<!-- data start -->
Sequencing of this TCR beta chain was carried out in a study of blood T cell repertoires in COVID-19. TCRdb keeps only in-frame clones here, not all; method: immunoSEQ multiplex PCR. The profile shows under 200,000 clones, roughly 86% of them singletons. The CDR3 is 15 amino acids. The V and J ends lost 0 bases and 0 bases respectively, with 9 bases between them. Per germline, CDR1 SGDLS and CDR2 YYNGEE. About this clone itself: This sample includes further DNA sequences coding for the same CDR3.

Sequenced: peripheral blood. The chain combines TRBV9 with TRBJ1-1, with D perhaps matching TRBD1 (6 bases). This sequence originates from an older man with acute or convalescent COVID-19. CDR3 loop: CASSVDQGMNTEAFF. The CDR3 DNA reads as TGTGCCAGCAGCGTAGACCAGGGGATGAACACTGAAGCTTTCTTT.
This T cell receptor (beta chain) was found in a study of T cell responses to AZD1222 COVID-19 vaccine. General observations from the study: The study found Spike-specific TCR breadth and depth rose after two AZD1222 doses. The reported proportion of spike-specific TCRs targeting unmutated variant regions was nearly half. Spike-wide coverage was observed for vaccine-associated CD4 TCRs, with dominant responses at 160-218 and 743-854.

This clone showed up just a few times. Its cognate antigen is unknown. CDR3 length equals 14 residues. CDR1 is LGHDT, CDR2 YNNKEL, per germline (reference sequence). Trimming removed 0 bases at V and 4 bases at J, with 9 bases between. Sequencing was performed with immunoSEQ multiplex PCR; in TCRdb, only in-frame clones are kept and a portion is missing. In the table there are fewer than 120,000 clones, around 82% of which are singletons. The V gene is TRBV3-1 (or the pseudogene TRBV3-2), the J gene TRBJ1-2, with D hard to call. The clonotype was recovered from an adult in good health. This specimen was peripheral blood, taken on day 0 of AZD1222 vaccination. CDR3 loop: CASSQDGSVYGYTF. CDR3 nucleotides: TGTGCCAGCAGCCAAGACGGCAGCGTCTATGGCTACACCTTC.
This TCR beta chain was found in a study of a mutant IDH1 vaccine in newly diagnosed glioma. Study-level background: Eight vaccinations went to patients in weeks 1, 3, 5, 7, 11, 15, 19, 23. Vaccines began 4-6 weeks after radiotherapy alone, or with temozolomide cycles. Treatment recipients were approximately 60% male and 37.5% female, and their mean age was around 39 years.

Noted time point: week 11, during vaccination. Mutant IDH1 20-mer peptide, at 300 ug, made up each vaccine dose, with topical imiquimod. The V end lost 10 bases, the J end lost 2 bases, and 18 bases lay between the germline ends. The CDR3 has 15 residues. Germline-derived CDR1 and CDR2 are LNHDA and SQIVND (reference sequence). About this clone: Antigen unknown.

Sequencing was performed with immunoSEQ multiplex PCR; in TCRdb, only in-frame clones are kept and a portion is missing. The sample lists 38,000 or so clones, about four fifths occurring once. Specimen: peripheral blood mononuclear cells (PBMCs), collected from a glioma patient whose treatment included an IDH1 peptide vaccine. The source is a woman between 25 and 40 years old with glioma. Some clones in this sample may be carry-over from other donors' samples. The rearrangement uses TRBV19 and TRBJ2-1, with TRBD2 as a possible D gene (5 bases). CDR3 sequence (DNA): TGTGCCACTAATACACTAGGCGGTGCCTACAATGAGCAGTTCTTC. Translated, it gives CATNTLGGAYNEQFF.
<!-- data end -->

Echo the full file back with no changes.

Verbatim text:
Sequencing of this TCR beta chain was carried out in a study of blood T cell repertoires in COVID-19. TCRdb keeps only in-frame clones here, not all; method: immunoSEQ multiplex PCR. The profile shows under 200,000 clones, roughly 86% of them singletons. The CDR3 is 15 amino acids. The V and J ends lost 0 bases and 0 bases respectively, with 9 bases between them. Per germline, CDR1 SGDLS and CDR2 YYNGEE. About this clone itself: This sample includes further DNA sequences coding for the same CDR3.

Sequenced: peripheral blood. The chain combines TRBV9 with TRBJ1-1, with D perhaps matching TRBD1 (6 bases). This sequence originates from an older man with acute or convalescent COVID-19. CDR3 loop: CASSVDQGMNTEAFF. The CDR3 DNA reads as TGTGCCAGCAGCGTAGACCAGGGGATGAACACTGAAGCTTTCTTT.
This T cell receptor (beta chain) was found in a study of T cell responses to AZD1222 COVID-19 vaccine. General observations from the study: The study found Spike-specific TCR breadth and depth rose after two AZD1222 doses. The reported proportion of spike-specific TCRs targeting unmutated variant regions was nearly half. Spike-wide coverage was observed for vaccine-associated CD4 TCRs, with dominant responses at 160-218 and 743-854.

This clone showed up just a few times. Its cognate antigen is unknown. CDR3 length equals 14 residues. CDR1 is LGHDT, CDR2 YNNKEL, per germline (reference sequence). Trimming removed 0 bases at V and 4 bases at J, with 9 bases between. Sequencing was performed with immunoSEQ multiplex PCR; in TCRdb, only in-frame clones are kept and a portion is missing. In the table there are fewer than 120,000 clones, around 82% of which are singletons. The V gene is TRBV3-1 (or the pseudogene TRBV3-2), the J gene TRBJ1-2, with D hard to call. The clonotype was recovered from an adult in good health. This specimen was peripheral blood, taken on day 0 of AZD1222 vaccination. CDR3 loop: CASSQDGSVYGYTF. CDR3 nucleotides: TGTGCCAGCAGCCAAGACGGCAGCGTCTATGGCTACACCTTC.
This TCR beta chain was found in a study of a mutant IDH1 vaccine in newly diagnosed glioma. Study-level background: Eight vaccinations went to patients in weeks 1, 3, 5, 7, 11, 15, 19, 23. Vaccines began 4-6 weeks after radiotherapy alone, or with temozolomide cycles. Treatment recipients were approximately 60% male and 37.5% female, and their mean age was around 39 years.

Noted time point: week 11, during vaccination. Mutant IDH1 20-mer peptide, at 300 ug, made up each vaccine dose, with topical imiquimod. The V end lost 10 bases, the J end lost 2 bases, and 18 bases lay between the germline ends. The CDR3 has 15 residues. Germline-derived CDR1 and CDR2 are LNHDA and SQIVND (reference sequence). About this clone: Antigen unknown.

Sequencing was performed with immunoSEQ multiplex PCR; in TCRdb, only in-frame clones are kept and a portion is missing. The sample lists 38,000 or so clones, about four fifths occurring once. Specimen: peripheral blood mononuclear cells (PBMCs), collected from a glioma patient whose treatment included an IDH1 peptide vaccine. The source is a woman between 25 and 40 years old with glioma. Some clones in this sample may be carry-over from other donors' samples. The rearrangement uses TRBV19 and TRBJ2-1, with TRBD2 as a possible D gene (5 bases). CDR3 sequence (DNA): TGTGCCACTAATACACTAGGCGGTGCCTACAATGAGCAGTTCTTC. Translated, it gives CATNTLGGAYNEQFF.